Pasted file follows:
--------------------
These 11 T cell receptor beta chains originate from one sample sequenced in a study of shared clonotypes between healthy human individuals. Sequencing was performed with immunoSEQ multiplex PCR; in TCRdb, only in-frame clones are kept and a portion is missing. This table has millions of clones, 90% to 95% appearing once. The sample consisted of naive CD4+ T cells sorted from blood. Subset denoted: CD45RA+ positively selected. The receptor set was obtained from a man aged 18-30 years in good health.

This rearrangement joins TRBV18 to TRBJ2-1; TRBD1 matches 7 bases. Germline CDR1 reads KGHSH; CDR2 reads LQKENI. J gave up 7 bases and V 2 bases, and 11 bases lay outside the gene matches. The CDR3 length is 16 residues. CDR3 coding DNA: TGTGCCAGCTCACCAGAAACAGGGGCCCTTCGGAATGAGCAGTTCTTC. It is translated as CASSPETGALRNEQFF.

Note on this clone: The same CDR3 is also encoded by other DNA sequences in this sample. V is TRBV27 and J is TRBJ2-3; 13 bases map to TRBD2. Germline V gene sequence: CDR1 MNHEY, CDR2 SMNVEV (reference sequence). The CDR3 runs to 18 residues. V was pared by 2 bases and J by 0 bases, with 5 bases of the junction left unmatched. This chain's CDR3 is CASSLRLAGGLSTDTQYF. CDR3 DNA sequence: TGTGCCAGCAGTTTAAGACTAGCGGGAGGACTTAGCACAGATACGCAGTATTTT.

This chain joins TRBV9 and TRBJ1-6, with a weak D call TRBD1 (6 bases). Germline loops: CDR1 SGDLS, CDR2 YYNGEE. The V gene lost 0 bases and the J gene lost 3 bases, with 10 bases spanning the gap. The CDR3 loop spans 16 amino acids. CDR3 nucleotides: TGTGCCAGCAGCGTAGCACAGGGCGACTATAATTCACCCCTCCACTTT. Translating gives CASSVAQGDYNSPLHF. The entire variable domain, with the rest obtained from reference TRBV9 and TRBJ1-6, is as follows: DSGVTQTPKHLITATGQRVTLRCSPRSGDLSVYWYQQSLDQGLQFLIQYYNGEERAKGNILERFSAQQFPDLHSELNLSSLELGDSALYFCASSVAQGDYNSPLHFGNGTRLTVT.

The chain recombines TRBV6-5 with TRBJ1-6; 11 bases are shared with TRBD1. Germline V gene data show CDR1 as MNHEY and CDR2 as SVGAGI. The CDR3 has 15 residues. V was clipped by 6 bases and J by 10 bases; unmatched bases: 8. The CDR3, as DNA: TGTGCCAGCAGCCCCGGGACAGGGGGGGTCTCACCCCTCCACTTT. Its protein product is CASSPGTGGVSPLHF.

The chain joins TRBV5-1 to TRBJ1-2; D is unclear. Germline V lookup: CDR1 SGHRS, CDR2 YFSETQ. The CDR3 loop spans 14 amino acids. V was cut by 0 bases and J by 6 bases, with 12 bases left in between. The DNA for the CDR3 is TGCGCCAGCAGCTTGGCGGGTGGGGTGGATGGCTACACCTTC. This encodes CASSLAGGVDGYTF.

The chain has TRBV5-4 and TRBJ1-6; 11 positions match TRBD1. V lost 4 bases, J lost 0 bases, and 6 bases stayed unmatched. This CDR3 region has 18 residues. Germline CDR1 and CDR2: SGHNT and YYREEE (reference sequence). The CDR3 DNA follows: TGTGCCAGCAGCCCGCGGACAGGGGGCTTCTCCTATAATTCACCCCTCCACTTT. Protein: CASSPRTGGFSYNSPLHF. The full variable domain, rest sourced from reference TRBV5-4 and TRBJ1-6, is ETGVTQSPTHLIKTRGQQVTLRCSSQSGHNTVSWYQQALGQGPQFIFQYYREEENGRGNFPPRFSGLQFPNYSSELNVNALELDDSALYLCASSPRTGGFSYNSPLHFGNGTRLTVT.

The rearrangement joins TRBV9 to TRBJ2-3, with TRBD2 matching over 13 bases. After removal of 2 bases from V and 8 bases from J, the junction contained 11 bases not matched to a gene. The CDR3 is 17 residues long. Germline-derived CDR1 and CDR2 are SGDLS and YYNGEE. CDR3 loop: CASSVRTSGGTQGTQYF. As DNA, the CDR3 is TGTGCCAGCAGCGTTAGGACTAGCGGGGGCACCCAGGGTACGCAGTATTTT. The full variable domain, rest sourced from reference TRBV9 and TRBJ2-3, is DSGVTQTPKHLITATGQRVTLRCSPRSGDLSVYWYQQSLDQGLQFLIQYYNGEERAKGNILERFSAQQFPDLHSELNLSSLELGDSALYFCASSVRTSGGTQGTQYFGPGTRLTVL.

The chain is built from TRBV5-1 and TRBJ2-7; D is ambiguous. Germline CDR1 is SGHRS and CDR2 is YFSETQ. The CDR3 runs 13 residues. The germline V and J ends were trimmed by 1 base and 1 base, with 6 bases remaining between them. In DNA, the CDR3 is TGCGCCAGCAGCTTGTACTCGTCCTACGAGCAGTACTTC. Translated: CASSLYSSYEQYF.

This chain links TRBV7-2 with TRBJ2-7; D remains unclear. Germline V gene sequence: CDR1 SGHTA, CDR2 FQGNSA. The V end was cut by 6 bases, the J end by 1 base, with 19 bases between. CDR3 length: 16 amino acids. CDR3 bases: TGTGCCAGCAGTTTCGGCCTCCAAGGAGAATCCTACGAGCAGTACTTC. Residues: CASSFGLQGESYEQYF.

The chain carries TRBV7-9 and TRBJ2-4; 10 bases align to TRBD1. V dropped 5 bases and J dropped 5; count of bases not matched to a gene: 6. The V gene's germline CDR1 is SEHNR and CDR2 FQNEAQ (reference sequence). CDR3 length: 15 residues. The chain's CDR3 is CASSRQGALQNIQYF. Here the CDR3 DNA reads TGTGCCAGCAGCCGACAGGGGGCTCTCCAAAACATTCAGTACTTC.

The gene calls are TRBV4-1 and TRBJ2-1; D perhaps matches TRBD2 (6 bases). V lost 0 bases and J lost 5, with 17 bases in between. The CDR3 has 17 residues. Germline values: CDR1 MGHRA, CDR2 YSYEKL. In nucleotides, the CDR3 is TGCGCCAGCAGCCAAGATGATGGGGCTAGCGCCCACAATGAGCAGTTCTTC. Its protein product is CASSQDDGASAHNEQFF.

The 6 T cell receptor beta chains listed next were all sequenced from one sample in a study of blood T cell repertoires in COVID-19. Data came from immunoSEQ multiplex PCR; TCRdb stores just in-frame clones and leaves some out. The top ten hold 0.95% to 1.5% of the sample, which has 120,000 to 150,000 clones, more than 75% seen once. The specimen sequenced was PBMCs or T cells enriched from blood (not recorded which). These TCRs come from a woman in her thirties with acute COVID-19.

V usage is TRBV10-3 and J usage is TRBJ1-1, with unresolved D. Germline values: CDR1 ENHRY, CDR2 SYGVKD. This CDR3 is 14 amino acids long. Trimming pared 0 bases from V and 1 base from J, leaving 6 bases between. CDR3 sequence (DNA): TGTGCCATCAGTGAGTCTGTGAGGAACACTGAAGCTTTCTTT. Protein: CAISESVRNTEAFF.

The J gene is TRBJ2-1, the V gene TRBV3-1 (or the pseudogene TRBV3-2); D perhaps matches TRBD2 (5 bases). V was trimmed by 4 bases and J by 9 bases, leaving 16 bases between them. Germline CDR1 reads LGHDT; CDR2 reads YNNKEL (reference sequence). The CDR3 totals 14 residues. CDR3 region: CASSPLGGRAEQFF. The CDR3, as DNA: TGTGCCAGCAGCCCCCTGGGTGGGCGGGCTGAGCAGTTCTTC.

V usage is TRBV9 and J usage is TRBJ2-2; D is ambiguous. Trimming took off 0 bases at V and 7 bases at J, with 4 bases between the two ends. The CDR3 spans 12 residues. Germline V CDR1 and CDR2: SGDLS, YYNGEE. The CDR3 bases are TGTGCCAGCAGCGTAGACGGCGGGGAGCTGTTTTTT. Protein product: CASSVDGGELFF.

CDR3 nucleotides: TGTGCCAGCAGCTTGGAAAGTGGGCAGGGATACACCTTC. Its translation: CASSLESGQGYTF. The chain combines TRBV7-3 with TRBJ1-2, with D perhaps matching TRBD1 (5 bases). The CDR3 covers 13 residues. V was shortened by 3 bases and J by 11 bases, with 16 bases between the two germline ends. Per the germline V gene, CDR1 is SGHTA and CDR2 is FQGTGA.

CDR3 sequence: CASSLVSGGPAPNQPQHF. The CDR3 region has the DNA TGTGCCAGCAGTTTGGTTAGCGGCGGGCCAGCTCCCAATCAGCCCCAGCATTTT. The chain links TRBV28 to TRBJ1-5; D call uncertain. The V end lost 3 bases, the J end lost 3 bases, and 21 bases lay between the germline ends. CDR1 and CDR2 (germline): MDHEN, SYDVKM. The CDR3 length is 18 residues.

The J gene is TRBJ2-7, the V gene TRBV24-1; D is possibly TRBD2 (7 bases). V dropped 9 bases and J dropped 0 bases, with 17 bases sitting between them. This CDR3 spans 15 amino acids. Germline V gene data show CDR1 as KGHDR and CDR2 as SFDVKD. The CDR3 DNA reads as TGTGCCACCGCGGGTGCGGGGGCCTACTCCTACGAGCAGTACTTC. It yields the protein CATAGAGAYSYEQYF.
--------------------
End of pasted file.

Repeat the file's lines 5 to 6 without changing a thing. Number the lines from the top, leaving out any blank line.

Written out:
The chain recombines TRBV6-5 with TRBJ1-6; 11 bases are shared with TRBD1. Germline V gene data show CDR1 as MNHEY and CDR2 as SVGAGI. The CDR3 has 15 residues. V was clipped by 6 bases and J by 10 bases; unmatched bases: 8. The CDR3, as DNA: TGTGCCAGCAGCCCCGGGACAGGGGGGGTCTCACCCCTCCACTTT. Its protein product is CASSPGTGGVSPLHF.

The chain joins TRBV5-1 to TRBJ1-2; D is unclear. Germline V lookup: CDR1 SGHRS, CDR2 YFSETQ. The CDR3 loop spans 14 amino acids. V was cut by 0 bases and J by 6 bases, with 12 bases left in between. The DNA for the CDR3 is TGCGCCAGCAGCTTGGCGGGTGGGGTGGATGGCTACACCTTC. This encodes CASSLAGGVDGYTF.